Modi No Magician But Crack Down On Onion Cartels Needed

Prime Minister Modi and his ministers have no magic wand and the problem of price rise is not going to vanish in a day. But at least they understand the problem.

Remember last year when the onion prices were touching the sky?

Similar thing is likely to happen, or one may say, is already happening in the new Narendra Modi-led BJP government.

After the rail fare hike, which people accepted without much fuss, and rise in the prices of fruits and vegetables, the government has hiked the price of non-subsidised LPG cylinders by Rs 16.50. With the rise in the price of onions, now there is a whisper among the people. They have started questioning the methods of the elected government and the main stream media with decimated opposition parties is all set with its hunting team to feast on the mistakes of it.

The ministers in the Modi-cabinet have said that they are dealing with the legacy of the previous UPA government and these are just aftershocks which will be over very soon. Minister of food and distribution, Ramvilas Paswan, has said that the onion cartel is behind the soaring prices of the commodity.

According to Paswan, given the less monsoon situation prevailing in the country, the hoarders and black marketeers are trying to reap profits and trouble the new government. Paswan said that it was a short-term phenomena and that it will be over soon given then end of monsoon season in two months. The statement has been supported by many other BJP ministers and MPs.

Paswan is, in fact, right.

A similar crisis was in place during 2010-11. At that time too, prices of onion touched Rs 100 a kg at retail outlets. Then, the competition commission of India conducted a probe into the issue. They asked the Agriultral Development and Rural Transformation Centre (ADRTC) and the Institute for Social and Economic Change, Bangladesh to analyse the nature of the crisis.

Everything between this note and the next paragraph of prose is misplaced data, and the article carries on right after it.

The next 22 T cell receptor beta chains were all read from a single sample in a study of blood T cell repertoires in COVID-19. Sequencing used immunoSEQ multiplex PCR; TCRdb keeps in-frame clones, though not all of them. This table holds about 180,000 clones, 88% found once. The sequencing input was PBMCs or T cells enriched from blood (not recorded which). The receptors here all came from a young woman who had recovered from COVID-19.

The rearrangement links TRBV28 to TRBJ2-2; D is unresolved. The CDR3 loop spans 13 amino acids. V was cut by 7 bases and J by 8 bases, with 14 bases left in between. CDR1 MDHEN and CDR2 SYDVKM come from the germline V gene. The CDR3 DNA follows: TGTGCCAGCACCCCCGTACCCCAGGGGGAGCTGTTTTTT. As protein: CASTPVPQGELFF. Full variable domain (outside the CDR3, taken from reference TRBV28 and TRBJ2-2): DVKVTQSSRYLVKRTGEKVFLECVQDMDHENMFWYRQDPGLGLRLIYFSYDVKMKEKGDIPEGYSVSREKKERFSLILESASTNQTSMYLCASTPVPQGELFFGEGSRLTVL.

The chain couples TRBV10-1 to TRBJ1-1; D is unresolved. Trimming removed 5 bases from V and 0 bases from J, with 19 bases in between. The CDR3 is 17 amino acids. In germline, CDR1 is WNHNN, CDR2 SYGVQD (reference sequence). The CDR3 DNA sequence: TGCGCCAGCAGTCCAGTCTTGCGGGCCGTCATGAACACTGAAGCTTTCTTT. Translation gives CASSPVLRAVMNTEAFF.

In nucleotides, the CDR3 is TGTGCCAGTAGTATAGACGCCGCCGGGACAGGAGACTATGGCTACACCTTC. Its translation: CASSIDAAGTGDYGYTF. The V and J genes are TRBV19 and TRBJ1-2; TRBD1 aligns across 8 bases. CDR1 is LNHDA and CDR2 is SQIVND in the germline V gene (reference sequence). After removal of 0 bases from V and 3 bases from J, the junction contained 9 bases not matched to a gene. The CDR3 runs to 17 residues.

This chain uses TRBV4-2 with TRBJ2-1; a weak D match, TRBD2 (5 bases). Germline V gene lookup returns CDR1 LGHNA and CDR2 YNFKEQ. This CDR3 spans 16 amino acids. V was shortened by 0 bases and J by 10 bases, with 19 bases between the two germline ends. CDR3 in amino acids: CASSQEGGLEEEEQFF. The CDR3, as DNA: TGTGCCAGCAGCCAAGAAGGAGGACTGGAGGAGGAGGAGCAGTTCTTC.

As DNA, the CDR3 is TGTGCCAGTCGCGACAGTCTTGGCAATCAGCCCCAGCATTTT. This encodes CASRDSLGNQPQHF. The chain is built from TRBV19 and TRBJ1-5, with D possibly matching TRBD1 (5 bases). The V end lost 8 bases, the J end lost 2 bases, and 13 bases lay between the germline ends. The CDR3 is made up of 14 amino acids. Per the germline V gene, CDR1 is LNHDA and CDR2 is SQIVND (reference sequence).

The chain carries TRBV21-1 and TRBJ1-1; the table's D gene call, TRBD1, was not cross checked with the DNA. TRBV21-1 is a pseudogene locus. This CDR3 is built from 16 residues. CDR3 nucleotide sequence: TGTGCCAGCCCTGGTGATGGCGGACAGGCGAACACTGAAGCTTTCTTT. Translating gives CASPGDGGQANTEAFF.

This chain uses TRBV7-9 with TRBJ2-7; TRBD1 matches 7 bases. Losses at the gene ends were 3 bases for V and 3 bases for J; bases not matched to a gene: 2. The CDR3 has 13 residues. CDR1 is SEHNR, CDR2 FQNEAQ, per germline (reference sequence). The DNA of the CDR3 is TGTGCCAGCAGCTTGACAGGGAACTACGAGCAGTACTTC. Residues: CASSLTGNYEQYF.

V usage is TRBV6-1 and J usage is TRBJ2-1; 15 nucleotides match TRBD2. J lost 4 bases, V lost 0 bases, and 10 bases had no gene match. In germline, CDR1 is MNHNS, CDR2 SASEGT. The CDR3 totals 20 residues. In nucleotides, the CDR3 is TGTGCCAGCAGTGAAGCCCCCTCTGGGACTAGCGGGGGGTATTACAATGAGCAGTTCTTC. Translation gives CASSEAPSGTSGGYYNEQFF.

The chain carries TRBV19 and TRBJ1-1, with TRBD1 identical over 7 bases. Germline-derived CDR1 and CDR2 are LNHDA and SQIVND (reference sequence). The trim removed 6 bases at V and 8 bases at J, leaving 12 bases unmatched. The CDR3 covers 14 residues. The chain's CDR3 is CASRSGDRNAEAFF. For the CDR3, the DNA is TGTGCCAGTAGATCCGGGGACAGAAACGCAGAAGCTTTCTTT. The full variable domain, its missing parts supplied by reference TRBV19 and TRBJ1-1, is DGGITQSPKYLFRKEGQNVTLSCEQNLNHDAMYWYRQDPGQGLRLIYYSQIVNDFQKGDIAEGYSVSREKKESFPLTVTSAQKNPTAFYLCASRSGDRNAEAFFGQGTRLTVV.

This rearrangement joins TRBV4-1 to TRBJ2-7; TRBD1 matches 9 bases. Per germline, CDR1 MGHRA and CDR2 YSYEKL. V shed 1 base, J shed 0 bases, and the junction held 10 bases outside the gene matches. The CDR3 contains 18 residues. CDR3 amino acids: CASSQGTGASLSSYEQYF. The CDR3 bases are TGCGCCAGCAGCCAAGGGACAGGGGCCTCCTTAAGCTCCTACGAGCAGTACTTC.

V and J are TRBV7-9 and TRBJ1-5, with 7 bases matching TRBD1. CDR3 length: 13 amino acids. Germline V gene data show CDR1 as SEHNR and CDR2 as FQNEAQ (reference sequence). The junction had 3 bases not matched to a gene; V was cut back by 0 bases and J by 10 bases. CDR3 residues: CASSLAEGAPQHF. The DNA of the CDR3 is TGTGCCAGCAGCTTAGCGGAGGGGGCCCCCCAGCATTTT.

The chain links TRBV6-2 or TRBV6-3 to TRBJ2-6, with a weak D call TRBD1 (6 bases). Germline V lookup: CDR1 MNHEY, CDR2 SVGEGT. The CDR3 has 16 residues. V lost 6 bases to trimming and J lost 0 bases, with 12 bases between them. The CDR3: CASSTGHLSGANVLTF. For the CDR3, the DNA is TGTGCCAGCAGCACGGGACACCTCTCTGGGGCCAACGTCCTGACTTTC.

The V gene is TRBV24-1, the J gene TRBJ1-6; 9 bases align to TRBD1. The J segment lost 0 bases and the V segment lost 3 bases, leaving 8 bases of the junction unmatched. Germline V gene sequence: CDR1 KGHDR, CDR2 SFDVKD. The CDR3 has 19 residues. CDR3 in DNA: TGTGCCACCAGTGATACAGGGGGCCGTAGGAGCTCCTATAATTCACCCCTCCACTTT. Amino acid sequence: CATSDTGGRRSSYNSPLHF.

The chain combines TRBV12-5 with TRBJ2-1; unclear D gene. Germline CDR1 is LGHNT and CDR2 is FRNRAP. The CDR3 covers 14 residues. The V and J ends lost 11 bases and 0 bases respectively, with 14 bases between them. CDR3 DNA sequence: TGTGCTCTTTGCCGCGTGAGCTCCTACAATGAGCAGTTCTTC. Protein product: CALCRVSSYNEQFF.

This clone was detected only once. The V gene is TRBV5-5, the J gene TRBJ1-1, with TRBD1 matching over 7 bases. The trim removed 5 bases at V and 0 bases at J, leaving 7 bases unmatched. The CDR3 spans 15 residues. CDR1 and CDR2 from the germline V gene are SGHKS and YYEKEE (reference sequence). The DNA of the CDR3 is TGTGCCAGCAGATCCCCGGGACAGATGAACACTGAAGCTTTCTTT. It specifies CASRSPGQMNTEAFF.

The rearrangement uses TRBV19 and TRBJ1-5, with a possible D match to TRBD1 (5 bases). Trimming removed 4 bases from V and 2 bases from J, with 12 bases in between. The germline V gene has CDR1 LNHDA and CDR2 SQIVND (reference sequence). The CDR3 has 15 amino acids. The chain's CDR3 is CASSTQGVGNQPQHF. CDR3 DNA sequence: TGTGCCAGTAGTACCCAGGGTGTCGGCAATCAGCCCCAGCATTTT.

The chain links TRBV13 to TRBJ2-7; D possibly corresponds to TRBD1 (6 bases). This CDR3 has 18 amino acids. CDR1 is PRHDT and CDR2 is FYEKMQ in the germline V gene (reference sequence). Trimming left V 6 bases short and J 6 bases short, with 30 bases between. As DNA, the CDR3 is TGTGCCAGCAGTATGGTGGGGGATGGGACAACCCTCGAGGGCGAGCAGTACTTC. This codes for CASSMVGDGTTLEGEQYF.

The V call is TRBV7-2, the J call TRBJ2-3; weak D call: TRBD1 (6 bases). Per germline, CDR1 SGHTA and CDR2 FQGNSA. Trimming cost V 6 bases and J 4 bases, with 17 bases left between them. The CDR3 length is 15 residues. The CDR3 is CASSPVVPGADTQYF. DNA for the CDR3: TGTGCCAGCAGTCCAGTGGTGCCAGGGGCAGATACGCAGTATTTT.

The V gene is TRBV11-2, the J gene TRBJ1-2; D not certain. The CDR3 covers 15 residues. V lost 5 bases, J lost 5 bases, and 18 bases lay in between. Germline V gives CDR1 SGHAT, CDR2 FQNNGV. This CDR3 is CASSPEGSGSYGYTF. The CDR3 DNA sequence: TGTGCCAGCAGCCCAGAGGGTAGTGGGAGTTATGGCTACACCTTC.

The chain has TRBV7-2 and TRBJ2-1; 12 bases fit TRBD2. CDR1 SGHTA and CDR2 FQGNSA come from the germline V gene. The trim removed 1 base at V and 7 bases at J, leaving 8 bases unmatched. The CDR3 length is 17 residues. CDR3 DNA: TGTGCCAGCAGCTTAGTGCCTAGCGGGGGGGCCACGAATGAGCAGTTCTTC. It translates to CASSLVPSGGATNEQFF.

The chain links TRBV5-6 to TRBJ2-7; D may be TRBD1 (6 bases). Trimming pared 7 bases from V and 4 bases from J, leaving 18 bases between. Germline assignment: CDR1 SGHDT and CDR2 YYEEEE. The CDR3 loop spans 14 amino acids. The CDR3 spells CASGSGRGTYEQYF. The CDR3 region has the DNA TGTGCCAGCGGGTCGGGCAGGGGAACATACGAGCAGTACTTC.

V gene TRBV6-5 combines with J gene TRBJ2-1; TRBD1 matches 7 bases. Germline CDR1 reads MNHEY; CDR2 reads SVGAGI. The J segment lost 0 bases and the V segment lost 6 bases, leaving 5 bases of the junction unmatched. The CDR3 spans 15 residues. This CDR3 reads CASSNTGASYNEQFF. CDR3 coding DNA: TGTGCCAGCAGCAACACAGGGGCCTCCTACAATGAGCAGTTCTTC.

The study revealed that prices had soared because traders had formed a cartel. It also said that farmers had little say in price determination. It recommended allowing of a new set of traders and commission agents into onion markets. However, the government did little in this respect.

This time as well, the price movements and arrivals clearly indicate that the sky high prices are not based on any fundamentals but on cartelization.

Last year in September-October when the onion prices had soared in the country, then agriculture minister and NCP chief Sharad Pawar had told the media that he and his ministry had “nothing to do” with the rise in onion prices across the country. Shifting the blame on food minister KV Thomas he said that the price rise will have to be checked by the ministry of food and consumer affairs.

Pawar had said that the export of onions has been least in three consecutive years. Even after this claim, India remained one of the largest exporters of onions in the world. In 2011, India stood fourth in the world exporters list. Rather than cutting the exports, Pawar had been involved in blame-shifting.

Prime Minister Modi and his ministers have no magic wand and the problem of price rise is not going to vanish in a day. But at least they understand the problem. The need now is to crack down on the cartels so that the problem is over for once and all.

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